Museums are an essential part in bringing art, culture and history to people. Unfortunately visitor numbers have been declining over the last few years – some of London’s most well-known museums have recorded dramatic drops in visitor numbers, up to 20% over the past five years. What’s the problem here? Guardian art writer Jonathan Jones has a good turn of phrase here: “There is nothing more aspirational than visiting a museum or art gallery. It is an expression of hope and self-esteem. Just as lying in bed all day binge-watching TV and eating crisps is probably a mark of melancholy. Going out to an exhibition or taking your kids to the Natural History Museum is surely a symbol of belief in your family and the future.” Jones’ diagnosis is that it’s not the internet and social media or mindless television. It is the economic squeeze on people. On top of the cost of admission, there is car parking, the family meal before or after…it’s an expensive family outing for populations with declining discretionary income.
Up north on the seaside however, museums are having a resurgence, with a number of major museums and cultural developments underway in resort towns including Blackpool, Southend, Great Yarmouth and Plymouth due to open in the next five years. A report in the Museums Journal (UK) discusses how museums are regenerating towns by capitalizing on their seaside heritage. A growing trend in visitor habits such as staycations and nostalgia tourism has seen seaside tourism regain its position as England’s largest holiday sector, and was now worth £8 billion to the economy. “The belief in the sea as a powerful panacea goes back a long way…planting the early seeds of a tourist industry that was to grow into a vibrant and distinctive culture.”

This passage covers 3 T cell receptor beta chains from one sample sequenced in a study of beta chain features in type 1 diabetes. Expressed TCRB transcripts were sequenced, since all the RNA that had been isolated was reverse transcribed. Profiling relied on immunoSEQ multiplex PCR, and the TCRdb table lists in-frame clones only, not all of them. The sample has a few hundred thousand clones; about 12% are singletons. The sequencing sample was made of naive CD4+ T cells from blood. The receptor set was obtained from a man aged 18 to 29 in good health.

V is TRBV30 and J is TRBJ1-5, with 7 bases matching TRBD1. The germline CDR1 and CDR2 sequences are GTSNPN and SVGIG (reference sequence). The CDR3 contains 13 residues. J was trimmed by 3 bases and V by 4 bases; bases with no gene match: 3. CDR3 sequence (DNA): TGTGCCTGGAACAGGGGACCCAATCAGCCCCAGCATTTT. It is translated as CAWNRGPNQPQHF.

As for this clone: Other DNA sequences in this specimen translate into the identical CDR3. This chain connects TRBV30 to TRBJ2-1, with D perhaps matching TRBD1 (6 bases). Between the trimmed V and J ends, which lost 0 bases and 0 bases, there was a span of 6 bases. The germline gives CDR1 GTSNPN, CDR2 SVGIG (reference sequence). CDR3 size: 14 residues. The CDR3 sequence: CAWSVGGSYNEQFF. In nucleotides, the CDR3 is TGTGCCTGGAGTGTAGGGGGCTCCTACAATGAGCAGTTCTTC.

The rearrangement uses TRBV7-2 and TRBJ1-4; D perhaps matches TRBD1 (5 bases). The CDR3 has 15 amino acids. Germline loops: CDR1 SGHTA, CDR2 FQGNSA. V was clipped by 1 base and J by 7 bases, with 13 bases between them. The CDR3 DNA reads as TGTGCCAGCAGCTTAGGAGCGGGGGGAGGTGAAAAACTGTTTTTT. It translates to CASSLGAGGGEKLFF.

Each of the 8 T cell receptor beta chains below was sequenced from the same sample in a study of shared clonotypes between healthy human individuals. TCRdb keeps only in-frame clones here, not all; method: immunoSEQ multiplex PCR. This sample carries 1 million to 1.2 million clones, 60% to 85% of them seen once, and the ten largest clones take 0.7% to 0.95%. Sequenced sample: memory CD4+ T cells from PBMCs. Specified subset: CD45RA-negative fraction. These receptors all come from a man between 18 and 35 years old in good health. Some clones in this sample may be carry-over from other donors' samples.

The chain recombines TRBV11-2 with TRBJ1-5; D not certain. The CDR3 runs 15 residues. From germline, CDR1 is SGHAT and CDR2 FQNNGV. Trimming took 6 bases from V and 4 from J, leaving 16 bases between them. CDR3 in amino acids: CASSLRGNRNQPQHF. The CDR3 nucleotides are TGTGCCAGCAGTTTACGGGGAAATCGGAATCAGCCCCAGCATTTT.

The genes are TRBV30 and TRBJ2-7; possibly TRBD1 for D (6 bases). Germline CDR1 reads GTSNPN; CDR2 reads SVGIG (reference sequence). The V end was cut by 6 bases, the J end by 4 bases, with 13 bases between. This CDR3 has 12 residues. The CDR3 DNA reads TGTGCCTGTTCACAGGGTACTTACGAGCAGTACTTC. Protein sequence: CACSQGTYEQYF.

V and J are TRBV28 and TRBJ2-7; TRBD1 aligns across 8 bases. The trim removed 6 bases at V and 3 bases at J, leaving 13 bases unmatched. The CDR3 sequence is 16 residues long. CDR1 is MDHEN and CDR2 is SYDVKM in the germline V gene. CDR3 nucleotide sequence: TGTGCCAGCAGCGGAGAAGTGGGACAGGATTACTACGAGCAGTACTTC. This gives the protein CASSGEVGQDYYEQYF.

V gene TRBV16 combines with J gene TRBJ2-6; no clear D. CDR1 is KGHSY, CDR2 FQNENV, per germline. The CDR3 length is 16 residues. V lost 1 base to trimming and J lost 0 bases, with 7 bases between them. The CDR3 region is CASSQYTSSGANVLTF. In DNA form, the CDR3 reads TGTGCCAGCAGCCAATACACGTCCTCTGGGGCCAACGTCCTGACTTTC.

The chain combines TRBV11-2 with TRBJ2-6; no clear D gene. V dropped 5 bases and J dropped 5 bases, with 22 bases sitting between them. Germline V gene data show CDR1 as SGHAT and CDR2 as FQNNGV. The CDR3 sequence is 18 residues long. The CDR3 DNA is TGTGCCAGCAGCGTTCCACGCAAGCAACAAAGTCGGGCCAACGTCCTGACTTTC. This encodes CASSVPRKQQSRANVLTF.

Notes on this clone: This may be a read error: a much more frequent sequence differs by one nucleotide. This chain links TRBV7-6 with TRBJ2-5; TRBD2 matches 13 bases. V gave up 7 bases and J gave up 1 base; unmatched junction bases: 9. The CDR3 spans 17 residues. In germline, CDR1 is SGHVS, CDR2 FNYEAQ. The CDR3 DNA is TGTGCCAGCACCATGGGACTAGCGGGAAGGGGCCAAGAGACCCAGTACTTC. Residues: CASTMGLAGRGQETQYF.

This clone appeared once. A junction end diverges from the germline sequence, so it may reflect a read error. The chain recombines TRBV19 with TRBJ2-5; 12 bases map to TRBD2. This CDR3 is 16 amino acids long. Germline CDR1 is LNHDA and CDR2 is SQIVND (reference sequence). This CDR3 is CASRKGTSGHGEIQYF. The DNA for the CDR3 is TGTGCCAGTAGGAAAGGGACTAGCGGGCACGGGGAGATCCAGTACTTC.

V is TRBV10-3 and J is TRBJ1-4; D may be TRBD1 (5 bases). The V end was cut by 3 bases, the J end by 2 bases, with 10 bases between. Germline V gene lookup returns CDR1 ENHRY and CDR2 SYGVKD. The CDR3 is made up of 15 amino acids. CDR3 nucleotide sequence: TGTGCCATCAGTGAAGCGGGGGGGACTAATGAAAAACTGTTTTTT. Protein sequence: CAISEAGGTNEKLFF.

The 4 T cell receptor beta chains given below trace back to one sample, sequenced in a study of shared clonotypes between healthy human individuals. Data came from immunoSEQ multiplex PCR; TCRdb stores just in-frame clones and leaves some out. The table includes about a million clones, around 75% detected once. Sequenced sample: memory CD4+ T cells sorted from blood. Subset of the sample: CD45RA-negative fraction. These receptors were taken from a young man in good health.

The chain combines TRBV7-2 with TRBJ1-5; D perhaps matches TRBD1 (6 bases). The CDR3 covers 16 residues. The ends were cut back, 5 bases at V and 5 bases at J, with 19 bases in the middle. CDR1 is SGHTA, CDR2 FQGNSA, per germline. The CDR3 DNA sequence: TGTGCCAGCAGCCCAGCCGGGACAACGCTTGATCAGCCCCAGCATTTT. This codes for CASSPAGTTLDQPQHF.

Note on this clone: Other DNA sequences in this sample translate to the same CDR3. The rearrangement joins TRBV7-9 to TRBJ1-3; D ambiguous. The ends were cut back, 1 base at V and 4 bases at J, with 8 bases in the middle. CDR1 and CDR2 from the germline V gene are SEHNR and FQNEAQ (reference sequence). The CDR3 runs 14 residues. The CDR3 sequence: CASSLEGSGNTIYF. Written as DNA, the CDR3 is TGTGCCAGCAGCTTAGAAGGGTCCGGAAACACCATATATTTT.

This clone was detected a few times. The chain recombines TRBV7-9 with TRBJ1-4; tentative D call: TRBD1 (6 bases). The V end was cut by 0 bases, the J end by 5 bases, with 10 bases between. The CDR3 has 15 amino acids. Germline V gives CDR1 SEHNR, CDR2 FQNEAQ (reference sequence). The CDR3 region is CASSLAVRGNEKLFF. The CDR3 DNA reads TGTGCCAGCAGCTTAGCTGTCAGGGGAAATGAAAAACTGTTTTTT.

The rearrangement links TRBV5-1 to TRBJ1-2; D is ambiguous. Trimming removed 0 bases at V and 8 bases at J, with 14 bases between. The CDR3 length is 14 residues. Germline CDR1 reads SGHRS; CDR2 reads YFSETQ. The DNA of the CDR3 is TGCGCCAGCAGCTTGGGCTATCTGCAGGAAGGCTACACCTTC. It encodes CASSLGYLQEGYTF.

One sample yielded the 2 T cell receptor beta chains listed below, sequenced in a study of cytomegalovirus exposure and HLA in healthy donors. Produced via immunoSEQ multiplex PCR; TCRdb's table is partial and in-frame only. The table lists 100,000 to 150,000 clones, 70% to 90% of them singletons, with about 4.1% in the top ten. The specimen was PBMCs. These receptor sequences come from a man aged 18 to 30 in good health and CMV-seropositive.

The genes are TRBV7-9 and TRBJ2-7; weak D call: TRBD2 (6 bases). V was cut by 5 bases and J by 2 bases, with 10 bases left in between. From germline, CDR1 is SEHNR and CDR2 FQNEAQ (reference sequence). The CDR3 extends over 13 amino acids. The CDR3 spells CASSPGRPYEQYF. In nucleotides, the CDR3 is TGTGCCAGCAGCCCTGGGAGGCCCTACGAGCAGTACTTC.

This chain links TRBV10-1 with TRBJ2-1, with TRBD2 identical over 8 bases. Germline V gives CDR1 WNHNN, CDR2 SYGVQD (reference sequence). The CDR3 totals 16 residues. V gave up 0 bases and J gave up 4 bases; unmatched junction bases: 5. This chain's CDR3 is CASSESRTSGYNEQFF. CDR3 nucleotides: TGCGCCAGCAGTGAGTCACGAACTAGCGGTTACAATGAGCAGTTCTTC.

I’m in love with the Blackpool Museum Project. When I wrote about this in July last year I recalled how, when growing up in Lancaster, “Blackpool was our summer Mecca, Disneyland and Nice.” The seaside resort was the birthplace of British light entertainment – music hall, dancing, comedy and circus. Rather than simply presenting visitors displays the proposed Blackpool Museum will be fun, interactive and based on the tastes of ordinary people. The “serious museum with a funny side” will be centered on eight nationally significant themes including the story of how Blackpool became symbolic of the British seaside holiday, the Blackpool Tower story and the great British talent show. It will be fun!
In March this year the £26 million development, spearheaded by the Blackpool City Council, has gotten one step closer to its planned completion in 2020 with a second round of application having been submitted, which includes the final plans and costings for the delivery of the Museum. It is projected to create 40 full-time equivalent jobs, and attract 210,000 visitors each year, including 22,000 new staying visitors with an economic benefit of £12.3m to the region.
Go to http://blackpoolmuseum.com/ to find out more.